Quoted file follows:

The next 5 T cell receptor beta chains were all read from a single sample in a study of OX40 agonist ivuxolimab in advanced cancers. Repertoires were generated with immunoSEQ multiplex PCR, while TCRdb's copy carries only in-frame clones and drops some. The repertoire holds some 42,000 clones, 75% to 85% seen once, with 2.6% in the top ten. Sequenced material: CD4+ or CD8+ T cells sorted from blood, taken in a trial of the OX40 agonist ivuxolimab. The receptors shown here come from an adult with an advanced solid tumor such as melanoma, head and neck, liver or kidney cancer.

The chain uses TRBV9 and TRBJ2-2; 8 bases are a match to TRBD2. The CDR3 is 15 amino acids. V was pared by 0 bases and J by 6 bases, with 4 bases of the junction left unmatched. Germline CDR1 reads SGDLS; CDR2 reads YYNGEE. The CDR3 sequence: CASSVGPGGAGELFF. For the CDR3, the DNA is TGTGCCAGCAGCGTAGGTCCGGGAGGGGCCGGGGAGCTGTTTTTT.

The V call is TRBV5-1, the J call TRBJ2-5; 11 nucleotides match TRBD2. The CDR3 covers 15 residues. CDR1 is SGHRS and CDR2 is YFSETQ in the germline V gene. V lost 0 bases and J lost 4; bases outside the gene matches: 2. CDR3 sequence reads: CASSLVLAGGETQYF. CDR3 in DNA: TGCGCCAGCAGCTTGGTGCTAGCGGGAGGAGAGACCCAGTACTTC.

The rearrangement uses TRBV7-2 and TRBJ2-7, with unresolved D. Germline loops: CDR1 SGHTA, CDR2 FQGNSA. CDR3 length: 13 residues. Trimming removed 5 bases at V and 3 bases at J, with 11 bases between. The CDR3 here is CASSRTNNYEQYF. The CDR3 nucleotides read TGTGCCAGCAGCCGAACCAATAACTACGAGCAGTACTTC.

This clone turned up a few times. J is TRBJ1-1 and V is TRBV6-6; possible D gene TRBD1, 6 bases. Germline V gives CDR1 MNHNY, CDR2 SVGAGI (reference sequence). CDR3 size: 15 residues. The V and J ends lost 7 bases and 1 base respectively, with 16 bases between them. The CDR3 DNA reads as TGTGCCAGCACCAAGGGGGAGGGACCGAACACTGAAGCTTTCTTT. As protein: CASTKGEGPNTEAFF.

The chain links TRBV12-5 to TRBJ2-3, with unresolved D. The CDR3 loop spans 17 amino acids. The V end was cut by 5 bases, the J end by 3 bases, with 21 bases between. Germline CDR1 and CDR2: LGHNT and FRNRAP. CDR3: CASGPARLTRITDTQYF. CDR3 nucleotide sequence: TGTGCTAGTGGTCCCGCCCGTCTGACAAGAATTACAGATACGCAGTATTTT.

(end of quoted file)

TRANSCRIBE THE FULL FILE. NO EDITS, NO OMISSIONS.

The next 5 T cell receptor beta chains were all read from a single sample in a study of OX40 agonist ivuxolimab in advanced cancers. Repertoires were generated with immunoSEQ multiplex PCR, while TCRdb's copy carries only in-frame clones and drops some. The repertoire holds some 42,000 clones, 75% to 85% seen once, with 2.6% in the top ten. Sequenced material: CD4+ or CD8+ T cells sorted from blood, taken in a trial of the OX40 agonist ivuxolimab. The receptors shown here come from an adult with an advanced solid tumor such as melanoma, head and neck, liver or kidney cancer.

The chain uses TRBV9 and TRBJ2-2; 8 bases are a match to TRBD2. The CDR3 is 15 amino acids. V was pared by 0 bases and J by 6 bases, with 4 bases of the junction left unmatched. Germline CDR1 reads SGDLS; CDR2 reads YYNGEE. The CDR3 sequence: CASSVGPGGAGELFF. For the CDR3, the DNA is TGTGCCAGCAGCGTAGGTCCGGGAGGGGCCGGGGAGCTGTTTTTT.

The V call is TRBV5-1, the J call TRBJ2-5; 11 nucleotides match TRBD2. The CDR3 covers 15 residues. CDR1 is SGHRS and CDR2 is YFSETQ in the germline V gene. V lost 0 bases and J lost 4; bases outside the gene matches: 2. CDR3 sequence reads: CASSLVLAGGETQYF. CDR3 in DNA: TGCGCCAGCAGCTTGGTGCTAGCGGGAGGAGAGACCCAGTACTTC.

The rearrangement uses TRBV7-2 and TRBJ2-7, with unresolved D. Germline loops: CDR1 SGHTA, CDR2 FQGNSA. CDR3 length: 13 residues. Trimming removed 5 bases at V and 3 bases at J, with 11 bases between. The CDR3 here is CASSRTNNYEQYF. The CDR3 nucleotides read TGTGCCAGCAGCCGAACCAATAACTACGAGCAGTACTTC.

This clone turned up a few times. J is TRBJ1-1 and V is TRBV6-6; possible D gene TRBD1, 6 bases. Germline V gives CDR1 MNHNY, CDR2 SVGAGI (reference sequence). CDR3 size: 15 residues. The V and J ends lost 7 bases and 1 base respectively, with 16 bases between them. The CDR3 DNA reads as TGTGCCAGCACCAAGGGGGAGGGACCGAACACTGAAGCTTTCTTT. As protein: CASTKGEGPNTEAFF.

The chain links TRBV12-5 to TRBJ2-3, with unresolved D. The CDR3 loop spans 17 amino acids. The V end was cut by 5 bases, the J end by 3 bases, with 21 bases between. Germline CDR1 and CDR2: LGHNT and FRNRAP. CDR3: CASGPARLTRITDTQYF. CDR3 nucleotide sequence: TGTGCTAGTGGTCCCGCCCGTCTGACAAGAATTACAGATACGCAGTATTTT.